When using a PEO provider, there is less opportunity for negotiation with contracts and benefits. If you are recruiting international talent but promising your domestic benefits package, this isn’t always possible to deliver. All this can negatively impact morale and productivity, as a consequence and make recruits and employees feel undervalued. So, if you are hiring top talent at a global level, PEO may not be the best long or even short-term solution. This is more true, the higher the hire.
Returning to the subject of benefits, PEO providers can allow smaller companies to have access to group benefits packages. It’s worth noting that there can be limited options as far as tailoring packages goes. What is presented may not actually be the best fit your employees, and their families. PEOs can also change their policy providers at any time which may cause unexpected stresses for the staff on those plans and packages.
Advice when hiring a new recruit via PEO
It is worth noting that because of the limited ability to change or customise plans offered by a third party solution, it is important NOT to commit to any specifics when negotiating with a new candidate in a new country. When using a PEO you are bound by what the specific provider offers. This differs from country to country and from provider to provider.
When you hire a new employee under a PEO arrangement, you are essentially co-employing them with the PEO. A benefit of this is that risk is shared. All employees they serve will be incorporated under the PEO’s own tax code. This can be very useful when managing tasks such as workers compensation reporting, management of the employee life cycle, onboarding and HR compliance. Done well it can actually mean a reduction in your own HR workload.
While all this can be appealing, it does mean relinquishing control. If and when any HR issues arise, you will need to contact them. Each situation is different but this can be inefficient, frustrating and means you lose a personal touch which can have knock-on effects on employee morale. Many companies understandably do not like giving up the control of their own internal processes in this way. This is, of course, not the case with direct employment. However, with PEO solutions, you will have to work with and through the PEO provider.
PEO may have legislative restrictions
Certain countries have legislation that guides how PEOs can operate. For example, Germany limits the time staff can be employed via PEO to 18 months. After this time the employee must either be terminated or transferred to direct employment.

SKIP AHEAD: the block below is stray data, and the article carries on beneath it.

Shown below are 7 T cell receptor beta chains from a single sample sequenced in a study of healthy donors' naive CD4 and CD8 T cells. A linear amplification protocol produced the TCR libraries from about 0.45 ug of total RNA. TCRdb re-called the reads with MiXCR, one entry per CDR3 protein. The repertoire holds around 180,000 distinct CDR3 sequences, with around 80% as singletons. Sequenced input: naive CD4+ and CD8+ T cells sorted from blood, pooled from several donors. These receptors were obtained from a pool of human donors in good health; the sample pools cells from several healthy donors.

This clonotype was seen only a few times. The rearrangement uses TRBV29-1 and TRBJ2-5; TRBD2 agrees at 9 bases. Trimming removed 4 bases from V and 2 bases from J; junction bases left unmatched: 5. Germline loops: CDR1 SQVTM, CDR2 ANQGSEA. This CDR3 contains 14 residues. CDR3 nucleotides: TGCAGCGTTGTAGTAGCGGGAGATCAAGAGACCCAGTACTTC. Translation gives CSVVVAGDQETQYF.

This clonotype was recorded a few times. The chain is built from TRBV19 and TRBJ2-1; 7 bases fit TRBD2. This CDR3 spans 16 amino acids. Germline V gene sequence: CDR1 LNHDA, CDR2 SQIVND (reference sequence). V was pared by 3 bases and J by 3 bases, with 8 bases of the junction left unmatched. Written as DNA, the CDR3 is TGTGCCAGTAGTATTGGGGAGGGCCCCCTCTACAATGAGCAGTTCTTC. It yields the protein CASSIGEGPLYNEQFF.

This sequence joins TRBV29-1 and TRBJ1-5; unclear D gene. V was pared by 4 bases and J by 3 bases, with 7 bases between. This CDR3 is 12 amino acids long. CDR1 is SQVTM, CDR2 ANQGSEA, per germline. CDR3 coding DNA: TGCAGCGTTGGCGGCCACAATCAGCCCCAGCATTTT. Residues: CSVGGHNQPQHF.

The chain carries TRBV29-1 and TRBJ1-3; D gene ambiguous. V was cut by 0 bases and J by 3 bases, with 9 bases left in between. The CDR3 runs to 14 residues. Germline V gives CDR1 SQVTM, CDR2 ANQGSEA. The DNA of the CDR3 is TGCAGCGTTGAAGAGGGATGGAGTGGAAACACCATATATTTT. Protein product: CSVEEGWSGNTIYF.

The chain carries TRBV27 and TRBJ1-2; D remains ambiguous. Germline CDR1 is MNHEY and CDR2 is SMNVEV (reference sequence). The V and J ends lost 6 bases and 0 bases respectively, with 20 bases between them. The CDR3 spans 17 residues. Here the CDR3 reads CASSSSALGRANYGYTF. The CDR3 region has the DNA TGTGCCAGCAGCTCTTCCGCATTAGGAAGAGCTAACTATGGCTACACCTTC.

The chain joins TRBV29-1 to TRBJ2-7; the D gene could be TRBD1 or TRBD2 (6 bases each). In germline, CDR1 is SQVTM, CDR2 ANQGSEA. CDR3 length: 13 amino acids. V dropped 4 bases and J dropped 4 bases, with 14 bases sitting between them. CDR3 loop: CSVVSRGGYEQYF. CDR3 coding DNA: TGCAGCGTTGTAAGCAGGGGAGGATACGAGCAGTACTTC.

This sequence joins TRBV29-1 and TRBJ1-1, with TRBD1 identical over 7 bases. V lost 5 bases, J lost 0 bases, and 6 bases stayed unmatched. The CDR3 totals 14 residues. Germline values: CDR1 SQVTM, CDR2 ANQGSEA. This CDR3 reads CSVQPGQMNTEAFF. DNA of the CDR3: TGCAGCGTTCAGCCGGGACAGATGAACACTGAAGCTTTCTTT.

Collective bargaining agreements
There are a number of countries where collective bargaining agreements are in place. Collective bargaining agreements govern almost every aspect of an employee’s working life, from pay expectations to time off and hours worked. It’s always best to check with your PEO provider to find out which agreement your organisation is bound by. This is key in case there is ever a dispute.
Although there are clear benefits (HR support and onboarding process as well as the smooth implementation of benefits), there can be resistance to a new recruit being employed through a third party. There can be discontent with the inflexibility of benefits packages or contract wording both from an employee and employer perspective. Company culture can be adversely impacted when staff feel undervalued and disengaged by not being directly employed. This is especially so if there are discussions between employees in different territories on different packages. If not handled well, this can lead to high turnover of staff.
In conclusion, it’s hard to find a better employment option than a PEO solution when entering a complex market with an immediate urgency or for a short timeframe. Small companies especially can benefit from the additional services and simple benefits implementation that a PEO can provide. However, because of the issues regarding inflexibility of contracts and employee engagement, as well as mounting costs as a business scales, it is not always a long-term solution. It is a good stopgap solution to enable you to hire and pay people quickly and compliantly. However, as we’ve mentioned, contracts and packages with PEO providers are set with little room for movement and amendment. This can make direct employment the better option if you want to have control over contracts and negotiation. PEO also presents challenges with staff engagement and retention that you will need to mitigate when attracting top talent.
If you’d like to know more about this subject, we held a webinar on a similar topic earlier in the year, which you can watch on demand here.
If you need advice on routes to international markets, our unbiased team of experts are here to help. Reach out to them here.